“The music began with Brice’s bass introducing “Aire”, the opening track on the trio’s new album. Fletcher has spent a lot of time in Iberia, the album title “Vuelta” is Spanish for “return” and “Aire” was inspired by the light of the sun on the Spanish coast. The wispy, faintly Moorish melody was a vehicle for Fletcher’s coolly elegant, gently probing improvising above Williams’ trademark “polyrhytmic flow”, a consistently unfolding and fluid display of rhythmic invention yet with the drummer’s style never seeming to be busy or cluttered. He’s a master of playing in this chordless context as evidenced by the recent “Valence”, a live recorded trio session led by Williams and featuring British bassist Sam Lasserson and American alto saxophonist John O’Gallagher”.
The Outward Quartet is led by alto saxophonist Chris Young. Their contribution to this compilation is the quietly elegant “Spring”, an excellent piece of contemporary jazz writing that features coolly eloquent solos for alto and guitar. The group line up seems to be fairly fluid but I’m fairly certain that the guitar soloist is probably Thomas Seminar Ford. Silk has been part of this group and that may well be him at the drums.
It’s certainly Silk on the traps as he leads his own Big Band on a rumbustious live version of his own tune “Fragment” recorded at a performance at the CBSO Centre. The hard driving arrangement hits like a juggernaut with Silk urging his bandmates on from behind the kit. There’s a series of powerful horn solos featuring trombone, trumpet and various types of saxophone plus features for guitar and piano too. It’s not possible to pinpoint everybody but the collective line up was;
Mike Fletcher, Chris Maddock, John Fleming, Joe Wright and Colin Mills on saxophones and woodwind; Sam Wooster, Matt Gough, Mike Adlington and Tom Walsh on trumpets, Kieran McLeod, Richard Foote and Tom Dunnett on trombones; Andy Johnson on tuba, Tom Ford on guitar, Andy Bunting on piano and Nick Jurd on bass.
The Jonathan Silk Big Band released their début album “Uncouth” in 2013.
FRIDA is a seven piece group led by pianist Stella Roberts that combines the sound of a jazz piano trio with a classical string quartet. Their contribution here is a delightfully quirky and inventive arrangement of the Pat Metheny tune “James” featuring concise but effective solos from Roberts and an uncredited guitarist. Roberts is also responsible for drawing the appealing front cover image of this compilation CD.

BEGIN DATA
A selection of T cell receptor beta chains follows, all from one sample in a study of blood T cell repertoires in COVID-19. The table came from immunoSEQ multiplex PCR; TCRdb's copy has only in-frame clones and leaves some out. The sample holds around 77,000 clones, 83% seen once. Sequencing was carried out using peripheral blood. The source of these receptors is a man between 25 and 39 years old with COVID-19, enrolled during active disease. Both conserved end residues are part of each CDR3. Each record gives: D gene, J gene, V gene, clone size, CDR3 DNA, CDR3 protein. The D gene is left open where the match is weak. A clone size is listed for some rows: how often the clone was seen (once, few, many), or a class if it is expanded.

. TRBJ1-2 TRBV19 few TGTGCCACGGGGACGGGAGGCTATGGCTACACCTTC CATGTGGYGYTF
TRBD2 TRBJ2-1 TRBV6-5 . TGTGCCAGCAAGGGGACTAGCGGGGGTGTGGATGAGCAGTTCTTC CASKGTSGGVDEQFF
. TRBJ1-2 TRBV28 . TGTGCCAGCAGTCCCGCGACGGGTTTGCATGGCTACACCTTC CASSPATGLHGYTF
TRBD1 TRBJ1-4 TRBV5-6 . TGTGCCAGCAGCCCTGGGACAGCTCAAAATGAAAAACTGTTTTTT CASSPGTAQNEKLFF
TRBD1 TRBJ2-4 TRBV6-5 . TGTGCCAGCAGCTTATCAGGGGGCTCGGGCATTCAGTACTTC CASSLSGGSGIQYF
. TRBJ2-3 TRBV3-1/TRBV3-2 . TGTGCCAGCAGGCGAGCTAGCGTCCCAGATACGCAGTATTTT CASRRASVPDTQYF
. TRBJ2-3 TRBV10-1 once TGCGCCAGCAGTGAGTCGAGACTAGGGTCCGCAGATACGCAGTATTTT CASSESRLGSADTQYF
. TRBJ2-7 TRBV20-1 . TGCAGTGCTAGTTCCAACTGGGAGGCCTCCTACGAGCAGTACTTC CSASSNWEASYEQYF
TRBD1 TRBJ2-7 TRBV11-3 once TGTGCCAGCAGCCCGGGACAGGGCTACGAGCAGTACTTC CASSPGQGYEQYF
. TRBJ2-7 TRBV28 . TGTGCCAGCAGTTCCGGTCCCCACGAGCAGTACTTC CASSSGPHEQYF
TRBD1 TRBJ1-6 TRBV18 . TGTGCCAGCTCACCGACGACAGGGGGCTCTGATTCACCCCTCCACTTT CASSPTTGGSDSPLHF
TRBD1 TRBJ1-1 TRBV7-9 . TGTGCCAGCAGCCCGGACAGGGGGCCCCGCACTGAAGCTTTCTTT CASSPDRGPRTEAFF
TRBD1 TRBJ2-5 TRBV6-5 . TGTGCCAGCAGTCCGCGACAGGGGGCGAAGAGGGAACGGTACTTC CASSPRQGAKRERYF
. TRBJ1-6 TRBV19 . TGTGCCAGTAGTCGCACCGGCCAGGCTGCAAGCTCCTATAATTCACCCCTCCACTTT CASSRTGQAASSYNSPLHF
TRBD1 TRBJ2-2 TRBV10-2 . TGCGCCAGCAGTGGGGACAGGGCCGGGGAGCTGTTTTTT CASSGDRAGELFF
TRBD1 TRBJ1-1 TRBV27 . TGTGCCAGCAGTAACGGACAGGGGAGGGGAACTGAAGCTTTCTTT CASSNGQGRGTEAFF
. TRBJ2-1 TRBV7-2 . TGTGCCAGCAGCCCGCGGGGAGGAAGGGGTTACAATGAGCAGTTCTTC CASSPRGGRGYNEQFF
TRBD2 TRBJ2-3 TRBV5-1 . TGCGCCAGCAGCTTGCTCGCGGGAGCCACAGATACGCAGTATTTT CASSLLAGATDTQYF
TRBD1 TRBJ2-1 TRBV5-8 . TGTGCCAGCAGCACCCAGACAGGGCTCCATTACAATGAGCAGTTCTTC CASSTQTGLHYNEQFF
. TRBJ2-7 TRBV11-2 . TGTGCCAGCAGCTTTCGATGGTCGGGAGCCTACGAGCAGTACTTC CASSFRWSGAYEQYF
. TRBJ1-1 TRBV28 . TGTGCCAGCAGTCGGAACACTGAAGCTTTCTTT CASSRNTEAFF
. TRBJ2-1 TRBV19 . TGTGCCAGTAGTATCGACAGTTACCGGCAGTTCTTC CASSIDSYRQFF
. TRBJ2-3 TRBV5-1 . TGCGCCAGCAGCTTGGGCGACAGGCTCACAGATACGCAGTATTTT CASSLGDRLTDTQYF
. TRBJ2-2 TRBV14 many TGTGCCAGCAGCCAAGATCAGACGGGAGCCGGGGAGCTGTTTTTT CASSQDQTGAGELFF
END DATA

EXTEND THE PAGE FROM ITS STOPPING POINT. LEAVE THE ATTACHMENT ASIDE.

Spotted Bro Richard Foote leads Young Pilgrims, a punchy brass heavy ensemble that pops up at gigs and residencies all over the city (they describe themselves as “a sort of brass band thing”). Their hard hitting but joyous “Le Poisson Rouge” (presumably named after the New York jazz venue of the same name) features a line up of
Richard Foote trombone
Kieran McLeod trombone
Matt Gough trumpet
Sam Wooster trumpet
Andy Isherwood saxophones
Andy Johnson sousaphone
Euan Palmer drums
“Little Things”, the band’s début album is due for release on Stoney Lane Records in April 2016 and should be well worth hearing. I’ve not seen this band perform live yet but I suspect that they’d be a highly exciting and enjoyable proposition.
Finally we come to “Niandra” by the electro jazz outfit Autumn, sometimes known as Delta Autumn, which features electronic musicians Robbie Moore, and Luke Morrish-Thomas alongside jazzers Thomas Seminar Ford (guitar) and Ric Yarborough (drums). This atmospheric, heavily sampled piece draws heavily on the worlds of electronic and experimental music and even hip hop and is very different to anything else on this compilation. It’s a little outside my usual listening zone but is undeniably effective. Morrish-Thomas is the owner of the Flood recording studio in Birmingham where this and several other tracks on this compilation were recorded.
The Young Pilgrims and Delta Autumn tracks are intended to convey something of the flavour of the regular ‘Pilgrimage’ nights that Young Pilgrims host at The Sun at The Station in Kings Heath.
This CD is a terrific representation of the vibrant Birmingham Jazz Scene. There’s some superb music here, much of it fresh and innovative, and not one duff track. For a fiver it represents an absolute bargain and I’d urge all our readers in Birmingham and beyond to get yourself down to the Spotted Dog to see a gig and buy a copy. The Spotted Bros. are doing a great job and deserve your support.